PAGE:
Tuesday, February 27, 2007

Depressing Nigerian politics, dreaming of white shirts,city life,supporting a bro & Ayoke slips away

I haven't posted on here in a while, partly because I've been so depressed by what's going on in the political space in Nigeria. A couple of months to the elections, concerns are already being raised about the credibility of the voter list, the dubious EFCC blacklist of people who are involved in corruption, including someone who has never held any public office but whose main crime seems to be that he is running against Obasanjo's daughter, and so on and so forth. I went against my better judgement to listen to Atiku at Chatham House, partly because I'd had a phone call from my mother, who is usually very skeptical of politicians (and especially Nigerian politicians) urging me to go, because in her words, "What they are doing to that man is so blatantly unjust" On getting there, I was struck by the polarization that was palpable in the audience. You were either for or against Atiku and they were no shades of grey. I looked at Tom Ikimi, Abacha's erstwhile Foreign Minister (immortalized in an irreverent advert sung to the tune of the TomTom sweet advert) as "the big fat man wey no get sense, na TomTom, im name na TomTom" during his glory days when he traversed international capitals defending Abacha's regime and cringed at being on the same side. Then I asked Akin Osuntokun (Obasanjo's political adviser) why Atiku had not been charged for the many crimes he was said to have committed. His response "There are so many charges against him" "Where have they been filed?" His response "Get out of here, you are a stooge, you are the people destroying Nigeria" So I slunk out of the venue, sideless and sank into a depression not helped by reading some of the pearls from the current campaign- Obasanjo on why the Igbo should vote for his party- "Any pikin wey Igbo woman born for me, I take am". Right, so acknowledging paternity of his children born to Igbo women is a really good reason to vote for his party. Then at another rally "The people who say Yaradua is not well, it is their heads that are not well" Charming. Two months to the elections, very little about what people will actually do to tackle Nigeria's numerous problems but lots of invective.....

Today walking to work, I bumped into a young man in a dazzling white shirt which took me back to my secondary school days. Someone had had the bright idea of making the school uniform for a bunch of active youth in a humid tropical setting white. So a large part of my time was spent soaking my uniforms in gallons of Parozone bleach (remember the white plastic bottles, anyone) and scrubbing at the collars and cuffs of my white shirt and the ends of the trousers until my eleven year old hands were blistered. I never quite managed that feat, and sooner or later, the pristine white shirts and trousers that my mother lovingly had made each new school year ended up nearer grey and cream than white. For some reason, seeing that young man in his gleaming white shirt which stood out against the coffee brown colour of his skin took me straight back to those years and watching enviously as the day students, who presumably had their uniforms laundered marched up the dais week after week to collect the prizes for neatest uniform....I'm still traumatized, I don't think I own a single white shirt now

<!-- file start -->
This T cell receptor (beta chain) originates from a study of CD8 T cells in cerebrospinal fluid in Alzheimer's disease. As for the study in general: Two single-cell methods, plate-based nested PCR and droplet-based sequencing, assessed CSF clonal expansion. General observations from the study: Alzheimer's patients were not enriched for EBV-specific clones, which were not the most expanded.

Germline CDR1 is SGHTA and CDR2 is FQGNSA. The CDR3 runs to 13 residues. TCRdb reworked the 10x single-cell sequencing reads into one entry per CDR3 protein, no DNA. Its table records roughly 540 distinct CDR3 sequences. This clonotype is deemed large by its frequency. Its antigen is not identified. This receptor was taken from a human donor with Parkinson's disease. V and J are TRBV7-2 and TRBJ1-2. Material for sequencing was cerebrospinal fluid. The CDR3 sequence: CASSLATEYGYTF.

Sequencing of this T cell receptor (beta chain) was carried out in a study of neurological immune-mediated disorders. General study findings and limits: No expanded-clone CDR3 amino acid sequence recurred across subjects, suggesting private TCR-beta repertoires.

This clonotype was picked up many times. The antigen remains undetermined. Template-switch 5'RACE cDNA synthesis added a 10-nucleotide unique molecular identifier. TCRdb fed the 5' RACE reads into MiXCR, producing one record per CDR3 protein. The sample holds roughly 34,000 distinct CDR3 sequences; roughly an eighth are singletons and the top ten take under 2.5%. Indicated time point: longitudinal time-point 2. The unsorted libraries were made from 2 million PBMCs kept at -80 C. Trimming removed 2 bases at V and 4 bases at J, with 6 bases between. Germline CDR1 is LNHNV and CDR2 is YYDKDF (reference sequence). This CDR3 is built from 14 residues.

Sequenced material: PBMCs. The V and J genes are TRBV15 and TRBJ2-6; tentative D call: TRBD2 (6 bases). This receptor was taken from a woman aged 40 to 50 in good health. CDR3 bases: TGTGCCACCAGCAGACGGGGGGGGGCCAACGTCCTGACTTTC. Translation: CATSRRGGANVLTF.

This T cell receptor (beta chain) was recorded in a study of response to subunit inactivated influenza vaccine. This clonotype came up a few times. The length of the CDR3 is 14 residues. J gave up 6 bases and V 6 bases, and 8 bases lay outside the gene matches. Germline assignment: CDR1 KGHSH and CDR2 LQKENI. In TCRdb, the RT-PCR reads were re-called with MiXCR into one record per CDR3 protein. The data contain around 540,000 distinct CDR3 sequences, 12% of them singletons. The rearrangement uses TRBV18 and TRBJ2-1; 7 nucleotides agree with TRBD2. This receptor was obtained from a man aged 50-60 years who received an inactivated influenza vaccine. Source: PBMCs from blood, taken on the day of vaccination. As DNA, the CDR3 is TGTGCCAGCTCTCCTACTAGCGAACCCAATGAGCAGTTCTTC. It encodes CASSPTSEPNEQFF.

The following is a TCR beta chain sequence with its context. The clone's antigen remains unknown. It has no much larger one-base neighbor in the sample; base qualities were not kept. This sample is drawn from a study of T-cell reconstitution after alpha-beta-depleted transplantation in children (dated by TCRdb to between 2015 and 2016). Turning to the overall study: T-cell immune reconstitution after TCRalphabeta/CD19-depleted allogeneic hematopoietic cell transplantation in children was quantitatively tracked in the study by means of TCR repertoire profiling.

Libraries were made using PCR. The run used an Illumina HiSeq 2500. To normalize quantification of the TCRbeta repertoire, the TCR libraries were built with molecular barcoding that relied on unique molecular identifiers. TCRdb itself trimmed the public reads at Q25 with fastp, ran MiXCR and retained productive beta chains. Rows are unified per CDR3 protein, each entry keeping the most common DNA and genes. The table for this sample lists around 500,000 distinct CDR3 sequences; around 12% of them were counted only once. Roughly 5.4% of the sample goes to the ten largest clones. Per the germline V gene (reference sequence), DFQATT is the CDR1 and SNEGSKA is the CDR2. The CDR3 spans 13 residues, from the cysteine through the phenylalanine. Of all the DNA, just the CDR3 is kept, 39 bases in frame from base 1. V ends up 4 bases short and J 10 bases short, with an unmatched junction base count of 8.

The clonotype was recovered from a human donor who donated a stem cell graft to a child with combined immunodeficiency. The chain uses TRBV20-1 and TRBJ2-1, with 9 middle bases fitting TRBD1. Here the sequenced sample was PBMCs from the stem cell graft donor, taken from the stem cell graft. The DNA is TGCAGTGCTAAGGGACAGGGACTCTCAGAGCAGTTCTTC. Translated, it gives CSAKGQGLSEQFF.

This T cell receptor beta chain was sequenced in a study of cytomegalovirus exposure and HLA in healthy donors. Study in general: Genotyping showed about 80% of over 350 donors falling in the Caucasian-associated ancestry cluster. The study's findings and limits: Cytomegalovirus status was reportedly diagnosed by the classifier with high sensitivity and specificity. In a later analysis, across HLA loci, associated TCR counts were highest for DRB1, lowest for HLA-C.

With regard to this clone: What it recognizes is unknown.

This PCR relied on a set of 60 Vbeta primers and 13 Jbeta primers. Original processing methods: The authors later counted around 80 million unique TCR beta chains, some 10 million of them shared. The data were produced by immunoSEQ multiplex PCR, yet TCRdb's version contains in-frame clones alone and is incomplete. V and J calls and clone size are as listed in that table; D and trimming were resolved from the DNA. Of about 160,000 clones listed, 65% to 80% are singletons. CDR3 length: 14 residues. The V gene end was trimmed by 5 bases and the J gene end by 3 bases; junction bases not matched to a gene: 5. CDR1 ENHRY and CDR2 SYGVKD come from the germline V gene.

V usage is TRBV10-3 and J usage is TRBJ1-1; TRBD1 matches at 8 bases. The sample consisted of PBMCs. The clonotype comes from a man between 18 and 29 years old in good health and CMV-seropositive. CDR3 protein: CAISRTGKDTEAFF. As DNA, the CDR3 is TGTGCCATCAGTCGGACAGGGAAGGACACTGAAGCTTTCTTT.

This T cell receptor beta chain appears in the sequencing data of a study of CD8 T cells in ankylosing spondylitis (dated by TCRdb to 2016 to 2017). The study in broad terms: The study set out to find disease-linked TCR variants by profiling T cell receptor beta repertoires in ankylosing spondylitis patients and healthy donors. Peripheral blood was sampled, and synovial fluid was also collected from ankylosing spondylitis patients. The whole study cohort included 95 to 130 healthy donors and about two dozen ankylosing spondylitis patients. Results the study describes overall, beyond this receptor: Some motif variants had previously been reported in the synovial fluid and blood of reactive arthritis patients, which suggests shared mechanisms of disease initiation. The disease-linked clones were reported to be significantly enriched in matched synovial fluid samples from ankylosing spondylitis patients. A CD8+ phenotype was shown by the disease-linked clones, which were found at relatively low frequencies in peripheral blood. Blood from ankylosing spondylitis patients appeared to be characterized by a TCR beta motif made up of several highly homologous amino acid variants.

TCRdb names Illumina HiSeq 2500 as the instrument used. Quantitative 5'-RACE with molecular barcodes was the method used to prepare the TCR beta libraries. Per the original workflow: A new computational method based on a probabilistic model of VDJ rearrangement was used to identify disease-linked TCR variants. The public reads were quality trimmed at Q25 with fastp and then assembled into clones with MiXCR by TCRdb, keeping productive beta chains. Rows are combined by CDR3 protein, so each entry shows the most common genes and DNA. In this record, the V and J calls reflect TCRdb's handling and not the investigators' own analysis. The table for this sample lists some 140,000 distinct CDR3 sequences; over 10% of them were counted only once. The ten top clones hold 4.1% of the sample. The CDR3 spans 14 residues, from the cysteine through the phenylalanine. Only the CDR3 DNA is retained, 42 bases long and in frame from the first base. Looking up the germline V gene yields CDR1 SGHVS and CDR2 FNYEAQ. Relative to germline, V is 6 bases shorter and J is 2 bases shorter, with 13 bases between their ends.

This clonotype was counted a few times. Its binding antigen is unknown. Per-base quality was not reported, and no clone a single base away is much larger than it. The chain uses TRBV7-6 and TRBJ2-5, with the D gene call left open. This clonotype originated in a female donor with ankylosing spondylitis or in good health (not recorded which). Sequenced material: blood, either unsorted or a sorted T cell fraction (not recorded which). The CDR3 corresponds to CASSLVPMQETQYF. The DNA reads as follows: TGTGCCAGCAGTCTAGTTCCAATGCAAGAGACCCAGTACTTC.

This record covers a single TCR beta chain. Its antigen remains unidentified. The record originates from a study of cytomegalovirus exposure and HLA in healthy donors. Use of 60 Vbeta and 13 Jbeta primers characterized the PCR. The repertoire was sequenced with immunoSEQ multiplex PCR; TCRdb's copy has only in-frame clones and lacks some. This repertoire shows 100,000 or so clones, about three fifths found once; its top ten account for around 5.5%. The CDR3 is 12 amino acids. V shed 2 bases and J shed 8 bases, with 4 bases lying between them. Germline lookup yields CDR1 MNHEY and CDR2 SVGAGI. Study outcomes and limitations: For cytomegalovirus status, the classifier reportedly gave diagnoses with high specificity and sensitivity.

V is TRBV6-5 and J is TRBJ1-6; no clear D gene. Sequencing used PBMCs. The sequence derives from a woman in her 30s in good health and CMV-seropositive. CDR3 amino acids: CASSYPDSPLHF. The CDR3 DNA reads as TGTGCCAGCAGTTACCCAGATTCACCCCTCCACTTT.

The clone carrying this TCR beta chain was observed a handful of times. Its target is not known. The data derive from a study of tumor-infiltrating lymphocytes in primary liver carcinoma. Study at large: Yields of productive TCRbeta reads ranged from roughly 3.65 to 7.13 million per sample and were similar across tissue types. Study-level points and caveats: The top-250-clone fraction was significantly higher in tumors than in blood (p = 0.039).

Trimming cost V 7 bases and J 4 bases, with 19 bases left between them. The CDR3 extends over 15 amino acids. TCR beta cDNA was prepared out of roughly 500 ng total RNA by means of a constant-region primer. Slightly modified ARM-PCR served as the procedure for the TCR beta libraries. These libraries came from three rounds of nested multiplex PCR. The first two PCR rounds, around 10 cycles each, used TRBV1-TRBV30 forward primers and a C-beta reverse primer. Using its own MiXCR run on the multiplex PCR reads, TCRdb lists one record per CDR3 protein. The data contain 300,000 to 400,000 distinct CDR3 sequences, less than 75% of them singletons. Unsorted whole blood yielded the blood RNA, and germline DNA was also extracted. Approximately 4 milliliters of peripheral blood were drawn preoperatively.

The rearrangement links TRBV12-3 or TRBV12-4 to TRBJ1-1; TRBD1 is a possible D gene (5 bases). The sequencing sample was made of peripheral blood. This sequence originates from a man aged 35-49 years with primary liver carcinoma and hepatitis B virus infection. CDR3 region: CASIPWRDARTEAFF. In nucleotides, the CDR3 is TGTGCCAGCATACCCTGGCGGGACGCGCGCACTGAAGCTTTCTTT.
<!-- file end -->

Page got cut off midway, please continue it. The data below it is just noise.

I just finished The Yacoubian Building which I thoroughly enjoyed. It's not "high" fiction- in fairly simple language, the author spins out the stories of a handful of characters but succeeds in painting a really convincing and gripping portrait of modern city life in Cairo. It reminded me of Cyprian Ekwensi's novels about Lagos life in the 50s and 60s. Now who will be the modern chronicler of contemporary Lagos and Abuja life? Two books that lots of people were talking about when I went home for Christmas were Araceli Aipoh's No Sense of Limits and Kaine Agary's Yellow Yellow. Someone just sent me Yellow Yellow from Nigeria and I'm looking forward to reading it. I've also just finished Bittersweets by Roopa Farooki about a Bangladeshi-Pakistani family which was bland with a barely credible plot. I can only imagine that it got published to tap into the post Brick Lane market. Contrastingly, I loved Jamal Mahjoub's The Drift Latitudes which was in such elegant language and thought. He's a writer that I hadn't really come across before in the UK, but is half-Sudanese and based in Barcelona and has published six books and was shortlisted for the Caine Prize in 2005. This year, he's chair of the panel of judges for the Prize which has just announced a "partnering" with Georgetown University http://forums.booktrade.info/showthread.php?t=778